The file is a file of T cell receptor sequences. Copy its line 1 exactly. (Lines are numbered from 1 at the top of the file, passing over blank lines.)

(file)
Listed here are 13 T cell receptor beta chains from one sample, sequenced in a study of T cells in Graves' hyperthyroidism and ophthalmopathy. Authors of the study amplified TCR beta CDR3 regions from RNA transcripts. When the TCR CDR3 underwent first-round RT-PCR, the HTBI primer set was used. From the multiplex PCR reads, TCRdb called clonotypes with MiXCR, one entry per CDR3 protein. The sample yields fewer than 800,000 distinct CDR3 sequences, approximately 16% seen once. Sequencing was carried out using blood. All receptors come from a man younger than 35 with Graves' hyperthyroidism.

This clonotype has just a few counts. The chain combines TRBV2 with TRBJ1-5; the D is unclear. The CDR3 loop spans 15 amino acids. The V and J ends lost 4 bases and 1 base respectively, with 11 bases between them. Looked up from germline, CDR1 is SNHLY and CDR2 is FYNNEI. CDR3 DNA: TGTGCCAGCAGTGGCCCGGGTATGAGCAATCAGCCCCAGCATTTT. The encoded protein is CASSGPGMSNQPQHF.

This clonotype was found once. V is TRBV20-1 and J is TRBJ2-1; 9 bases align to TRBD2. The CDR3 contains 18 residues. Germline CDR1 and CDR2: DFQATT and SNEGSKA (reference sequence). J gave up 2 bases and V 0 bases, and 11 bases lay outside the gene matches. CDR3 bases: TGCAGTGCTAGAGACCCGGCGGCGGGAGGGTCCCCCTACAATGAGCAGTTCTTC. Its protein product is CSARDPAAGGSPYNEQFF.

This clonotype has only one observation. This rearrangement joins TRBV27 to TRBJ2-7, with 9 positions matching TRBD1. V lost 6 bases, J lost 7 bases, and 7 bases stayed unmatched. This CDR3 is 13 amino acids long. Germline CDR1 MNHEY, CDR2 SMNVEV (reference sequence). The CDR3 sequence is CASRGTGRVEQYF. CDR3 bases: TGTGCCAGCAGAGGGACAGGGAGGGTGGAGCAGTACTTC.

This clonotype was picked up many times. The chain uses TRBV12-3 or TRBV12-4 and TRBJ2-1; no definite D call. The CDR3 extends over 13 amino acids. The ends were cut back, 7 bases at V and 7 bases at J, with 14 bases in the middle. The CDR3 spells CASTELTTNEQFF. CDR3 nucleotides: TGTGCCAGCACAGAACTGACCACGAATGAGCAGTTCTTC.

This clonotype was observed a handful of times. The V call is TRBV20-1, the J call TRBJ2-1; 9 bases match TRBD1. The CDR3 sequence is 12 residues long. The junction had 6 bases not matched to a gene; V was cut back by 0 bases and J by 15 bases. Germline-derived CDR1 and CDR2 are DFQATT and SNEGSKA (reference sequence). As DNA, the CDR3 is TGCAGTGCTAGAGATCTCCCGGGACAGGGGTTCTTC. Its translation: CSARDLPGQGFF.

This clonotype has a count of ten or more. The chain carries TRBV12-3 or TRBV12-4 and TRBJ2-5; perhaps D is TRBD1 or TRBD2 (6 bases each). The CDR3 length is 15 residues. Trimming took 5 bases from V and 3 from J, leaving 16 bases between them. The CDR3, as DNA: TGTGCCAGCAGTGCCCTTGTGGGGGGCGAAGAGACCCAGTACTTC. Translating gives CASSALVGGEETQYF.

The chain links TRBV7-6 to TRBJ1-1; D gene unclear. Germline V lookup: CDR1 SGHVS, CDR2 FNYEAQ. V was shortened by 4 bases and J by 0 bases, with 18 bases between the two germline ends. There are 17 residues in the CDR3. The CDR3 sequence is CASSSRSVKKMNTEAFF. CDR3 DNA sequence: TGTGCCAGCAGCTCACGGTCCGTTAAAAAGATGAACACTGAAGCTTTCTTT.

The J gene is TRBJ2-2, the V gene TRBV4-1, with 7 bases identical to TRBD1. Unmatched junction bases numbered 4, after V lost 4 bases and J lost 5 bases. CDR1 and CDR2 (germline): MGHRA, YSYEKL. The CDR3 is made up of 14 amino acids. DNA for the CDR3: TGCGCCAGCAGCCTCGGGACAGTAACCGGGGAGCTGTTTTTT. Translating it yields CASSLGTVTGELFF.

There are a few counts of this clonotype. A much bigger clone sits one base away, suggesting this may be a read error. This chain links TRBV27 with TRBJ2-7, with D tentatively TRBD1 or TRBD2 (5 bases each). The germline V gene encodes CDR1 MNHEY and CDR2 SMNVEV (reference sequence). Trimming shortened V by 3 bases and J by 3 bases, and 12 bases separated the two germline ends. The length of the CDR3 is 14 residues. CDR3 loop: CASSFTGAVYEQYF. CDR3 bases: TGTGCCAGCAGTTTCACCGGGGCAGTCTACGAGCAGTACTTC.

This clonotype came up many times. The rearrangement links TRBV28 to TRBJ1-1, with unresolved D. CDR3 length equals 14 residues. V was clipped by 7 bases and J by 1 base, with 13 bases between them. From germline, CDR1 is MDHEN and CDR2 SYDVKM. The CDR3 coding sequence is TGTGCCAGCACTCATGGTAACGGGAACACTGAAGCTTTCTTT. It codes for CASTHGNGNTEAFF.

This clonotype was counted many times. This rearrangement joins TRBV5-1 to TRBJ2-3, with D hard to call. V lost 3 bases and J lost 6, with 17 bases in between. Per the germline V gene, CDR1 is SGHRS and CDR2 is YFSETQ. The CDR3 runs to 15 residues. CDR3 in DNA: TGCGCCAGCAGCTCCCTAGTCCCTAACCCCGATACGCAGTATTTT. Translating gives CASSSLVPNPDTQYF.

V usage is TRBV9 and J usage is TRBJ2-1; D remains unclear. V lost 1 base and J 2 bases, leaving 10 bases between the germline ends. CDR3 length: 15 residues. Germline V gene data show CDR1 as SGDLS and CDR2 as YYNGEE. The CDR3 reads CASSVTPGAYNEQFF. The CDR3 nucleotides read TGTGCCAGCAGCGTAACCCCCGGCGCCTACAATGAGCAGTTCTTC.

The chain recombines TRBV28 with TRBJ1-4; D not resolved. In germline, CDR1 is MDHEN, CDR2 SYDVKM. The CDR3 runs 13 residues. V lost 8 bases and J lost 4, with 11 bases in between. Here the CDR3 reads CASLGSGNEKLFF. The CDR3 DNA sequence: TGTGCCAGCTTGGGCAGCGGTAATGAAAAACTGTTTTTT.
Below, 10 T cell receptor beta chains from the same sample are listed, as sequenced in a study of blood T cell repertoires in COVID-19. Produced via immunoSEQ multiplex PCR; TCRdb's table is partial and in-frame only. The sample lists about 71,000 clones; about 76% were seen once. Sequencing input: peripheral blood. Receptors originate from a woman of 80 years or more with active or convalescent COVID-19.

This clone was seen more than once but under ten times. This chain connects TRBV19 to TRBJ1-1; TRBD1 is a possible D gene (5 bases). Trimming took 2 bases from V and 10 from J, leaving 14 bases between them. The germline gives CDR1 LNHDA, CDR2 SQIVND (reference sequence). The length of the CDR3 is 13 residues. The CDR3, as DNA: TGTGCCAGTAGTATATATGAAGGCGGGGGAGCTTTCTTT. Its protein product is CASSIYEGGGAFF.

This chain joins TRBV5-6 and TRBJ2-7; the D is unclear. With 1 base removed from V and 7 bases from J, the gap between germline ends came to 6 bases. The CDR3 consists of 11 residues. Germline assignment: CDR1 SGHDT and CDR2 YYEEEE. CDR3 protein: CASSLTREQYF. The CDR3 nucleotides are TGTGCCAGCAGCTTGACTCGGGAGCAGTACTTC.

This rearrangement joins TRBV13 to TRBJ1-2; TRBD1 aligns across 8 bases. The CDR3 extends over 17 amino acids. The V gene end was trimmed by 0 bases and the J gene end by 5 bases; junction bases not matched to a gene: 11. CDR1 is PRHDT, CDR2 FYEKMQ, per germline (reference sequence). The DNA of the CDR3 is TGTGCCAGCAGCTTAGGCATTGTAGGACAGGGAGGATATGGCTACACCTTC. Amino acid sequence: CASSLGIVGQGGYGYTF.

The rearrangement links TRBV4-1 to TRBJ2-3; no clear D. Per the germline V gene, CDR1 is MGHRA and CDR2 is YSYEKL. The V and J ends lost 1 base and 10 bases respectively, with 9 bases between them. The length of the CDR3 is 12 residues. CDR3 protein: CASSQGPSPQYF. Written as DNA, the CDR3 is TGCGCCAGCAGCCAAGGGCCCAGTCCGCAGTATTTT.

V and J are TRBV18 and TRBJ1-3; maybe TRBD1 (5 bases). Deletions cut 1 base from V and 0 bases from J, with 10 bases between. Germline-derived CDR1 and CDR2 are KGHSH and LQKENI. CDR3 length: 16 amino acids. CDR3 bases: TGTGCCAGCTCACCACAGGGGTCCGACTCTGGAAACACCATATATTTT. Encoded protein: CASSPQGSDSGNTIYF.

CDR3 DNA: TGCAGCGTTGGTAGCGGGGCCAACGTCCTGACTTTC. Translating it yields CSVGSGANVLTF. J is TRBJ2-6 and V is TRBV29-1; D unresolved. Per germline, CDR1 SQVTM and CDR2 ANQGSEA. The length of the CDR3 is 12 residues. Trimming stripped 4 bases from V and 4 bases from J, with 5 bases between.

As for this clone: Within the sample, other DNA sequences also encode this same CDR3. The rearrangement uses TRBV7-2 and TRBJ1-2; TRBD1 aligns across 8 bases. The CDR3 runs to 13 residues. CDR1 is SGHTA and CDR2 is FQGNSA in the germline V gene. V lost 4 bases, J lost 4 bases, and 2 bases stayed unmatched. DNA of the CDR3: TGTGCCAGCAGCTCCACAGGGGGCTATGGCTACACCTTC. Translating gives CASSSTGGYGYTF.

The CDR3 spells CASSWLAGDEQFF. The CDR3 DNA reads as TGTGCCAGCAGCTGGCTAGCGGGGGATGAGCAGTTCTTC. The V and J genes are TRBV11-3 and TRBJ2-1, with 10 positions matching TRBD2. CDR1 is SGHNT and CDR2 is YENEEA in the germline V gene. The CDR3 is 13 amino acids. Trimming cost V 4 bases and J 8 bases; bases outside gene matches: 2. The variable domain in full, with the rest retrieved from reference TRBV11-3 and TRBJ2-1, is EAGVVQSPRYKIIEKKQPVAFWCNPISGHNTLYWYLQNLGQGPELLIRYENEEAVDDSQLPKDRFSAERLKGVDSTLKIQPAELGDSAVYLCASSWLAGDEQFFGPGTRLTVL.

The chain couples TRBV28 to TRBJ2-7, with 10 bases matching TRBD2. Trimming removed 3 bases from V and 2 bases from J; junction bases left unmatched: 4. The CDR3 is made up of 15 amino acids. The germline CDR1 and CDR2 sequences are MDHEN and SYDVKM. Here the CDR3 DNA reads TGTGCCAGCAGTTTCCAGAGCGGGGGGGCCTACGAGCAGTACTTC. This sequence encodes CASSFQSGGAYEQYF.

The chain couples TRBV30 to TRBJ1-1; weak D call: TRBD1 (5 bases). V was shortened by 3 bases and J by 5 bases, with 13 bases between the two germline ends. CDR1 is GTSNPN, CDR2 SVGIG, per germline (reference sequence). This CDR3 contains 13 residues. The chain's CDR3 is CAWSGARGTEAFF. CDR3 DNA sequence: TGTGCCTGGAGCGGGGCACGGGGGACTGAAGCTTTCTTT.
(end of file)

Listed here are 13 T cell receptor beta chains from one sample, sequenced in a study of T cells in Graves' hyperthyroidism and ophthalmopathy. Authors of the study amplified TCR beta CDR3 regions from RNA transcripts. When the TCR CDR3 underwent first-round RT-PCR, the HTBI primer set was used. From the multiplex PCR reads, TCRdb called clonotypes with MiXCR, one entry per CDR3 protein. The sample yields fewer than 800,000 distinct CDR3 sequences, approximately 16% seen once. Sequencing was carried out using blood. All receptors come from a man younger than 35 with Graves' hyperthyroidism.